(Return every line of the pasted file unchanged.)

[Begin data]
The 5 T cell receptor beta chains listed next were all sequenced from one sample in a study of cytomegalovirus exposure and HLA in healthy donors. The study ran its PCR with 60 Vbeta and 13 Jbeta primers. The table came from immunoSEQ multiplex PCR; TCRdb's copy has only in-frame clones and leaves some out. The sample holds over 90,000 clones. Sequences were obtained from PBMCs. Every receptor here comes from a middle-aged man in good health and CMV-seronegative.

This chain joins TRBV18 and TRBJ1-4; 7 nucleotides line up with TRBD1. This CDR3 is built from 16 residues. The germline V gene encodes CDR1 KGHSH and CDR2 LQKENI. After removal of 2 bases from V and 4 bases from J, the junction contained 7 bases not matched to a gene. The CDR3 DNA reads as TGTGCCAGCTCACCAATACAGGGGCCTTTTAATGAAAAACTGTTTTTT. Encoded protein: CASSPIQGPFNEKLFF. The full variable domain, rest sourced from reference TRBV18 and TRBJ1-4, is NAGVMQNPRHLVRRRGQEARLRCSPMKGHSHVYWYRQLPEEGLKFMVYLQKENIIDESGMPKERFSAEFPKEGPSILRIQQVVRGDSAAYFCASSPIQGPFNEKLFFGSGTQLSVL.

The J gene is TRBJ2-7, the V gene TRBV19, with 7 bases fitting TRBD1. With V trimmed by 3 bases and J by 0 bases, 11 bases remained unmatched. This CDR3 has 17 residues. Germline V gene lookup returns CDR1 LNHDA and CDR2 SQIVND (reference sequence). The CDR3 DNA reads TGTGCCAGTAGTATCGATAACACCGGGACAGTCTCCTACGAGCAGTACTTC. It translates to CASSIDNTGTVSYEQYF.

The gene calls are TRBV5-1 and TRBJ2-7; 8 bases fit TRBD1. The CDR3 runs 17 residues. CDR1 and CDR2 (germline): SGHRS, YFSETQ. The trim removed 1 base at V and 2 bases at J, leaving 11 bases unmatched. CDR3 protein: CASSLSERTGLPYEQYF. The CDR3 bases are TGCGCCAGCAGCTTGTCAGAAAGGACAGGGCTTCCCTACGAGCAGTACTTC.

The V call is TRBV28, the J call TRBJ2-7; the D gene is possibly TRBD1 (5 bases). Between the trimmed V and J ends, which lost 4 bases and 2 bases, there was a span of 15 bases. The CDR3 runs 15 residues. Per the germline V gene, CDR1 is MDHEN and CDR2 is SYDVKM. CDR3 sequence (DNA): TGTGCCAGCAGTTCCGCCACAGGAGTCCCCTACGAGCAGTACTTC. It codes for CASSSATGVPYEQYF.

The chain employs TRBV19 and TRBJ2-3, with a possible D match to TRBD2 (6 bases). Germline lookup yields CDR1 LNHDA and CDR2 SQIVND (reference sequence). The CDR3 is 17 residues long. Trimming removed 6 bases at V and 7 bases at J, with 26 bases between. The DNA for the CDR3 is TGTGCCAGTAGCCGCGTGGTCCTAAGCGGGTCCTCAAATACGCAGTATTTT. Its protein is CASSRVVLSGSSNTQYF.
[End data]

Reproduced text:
The 5 T cell receptor beta chains listed next were all sequenced from one sample in a study of cytomegalovirus exposure and HLA in healthy donors. The study ran its PCR with 60 Vbeta and 13 Jbeta primers. The table came from immunoSEQ multiplex PCR; TCRdb's copy has only in-frame clones and leaves some out. The sample holds over 90,000 clones. Sequences were obtained from PBMCs. Every receptor here comes from a middle-aged man in good health and CMV-seronegative.

This chain joins TRBV18 and TRBJ1-4; 7 nucleotides line up with TRBD1. This CDR3 is built from 16 residues. The germline V gene encodes CDR1 KGHSH and CDR2 LQKENI. After removal of 2 bases from V and 4 bases from J, the junction contained 7 bases not matched to a gene. The CDR3 DNA reads as TGTGCCAGCTCACCAATACAGGGGCCTTTTAATGAAAAACTGTTTTTT. Encoded protein: CASSPIQGPFNEKLFF. The full variable domain, rest sourced from reference TRBV18 and TRBJ1-4, is NAGVMQNPRHLVRRRGQEARLRCSPMKGHSHVYWYRQLPEEGLKFMVYLQKENIIDESGMPKERFSAEFPKEGPSILRIQQVVRGDSAAYFCASSPIQGPFNEKLFFGSGTQLSVL.

The J gene is TRBJ2-7, the V gene TRBV19, with 7 bases fitting TRBD1. With V trimmed by 3 bases and J by 0 bases, 11 bases remained unmatched. This CDR3 has 17 residues. Germline V gene lookup returns CDR1 LNHDA and CDR2 SQIVND (reference sequence). The CDR3 DNA reads TGTGCCAGTAGTATCGATAACACCGGGACAGTCTCCTACGAGCAGTACTTC. It translates to CASSIDNTGTVSYEQYF.

The gene calls are TRBV5-1 and TRBJ2-7; 8 bases fit TRBD1. The CDR3 runs 17 residues. CDR1 and CDR2 (germline): SGHRS, YFSETQ. The trim removed 1 base at V and 2 bases at J, leaving 11 bases unmatched. CDR3 protein: CASSLSERTGLPYEQYF. The CDR3 bases are TGCGCCAGCAGCTTGTCAGAAAGGACAGGGCTTCCCTACGAGCAGTACTTC.

The V call is TRBV28, the J call TRBJ2-7; the D gene is possibly TRBD1 (5 bases). Between the trimmed V and J ends, which lost 4 bases and 2 bases, there was a span of 15 bases. The CDR3 runs 15 residues. Per the germline V gene, CDR1 is MDHEN and CDR2 is SYDVKM. CDR3 sequence (DNA): TGTGCCAGCAGTTCCGCCACAGGAGTCCCCTACGAGCAGTACTTC. It codes for CASSSATGVPYEQYF.

The chain employs TRBV19 and TRBJ2-3, with a possible D match to TRBD2 (6 bases). Germline lookup yields CDR1 LNHDA and CDR2 SQIVND (reference sequence). The CDR3 is 17 residues long. Trimming removed 6 bases at V and 7 bases at J, with 26 bases between. The DNA for the CDR3 is TGTGCCAGTAGCCGCGTGGTCCTAAGCGGGTCCTCAAATACGCAGTATTTT. Its protein is CASSRVVLSGSSNTQYF.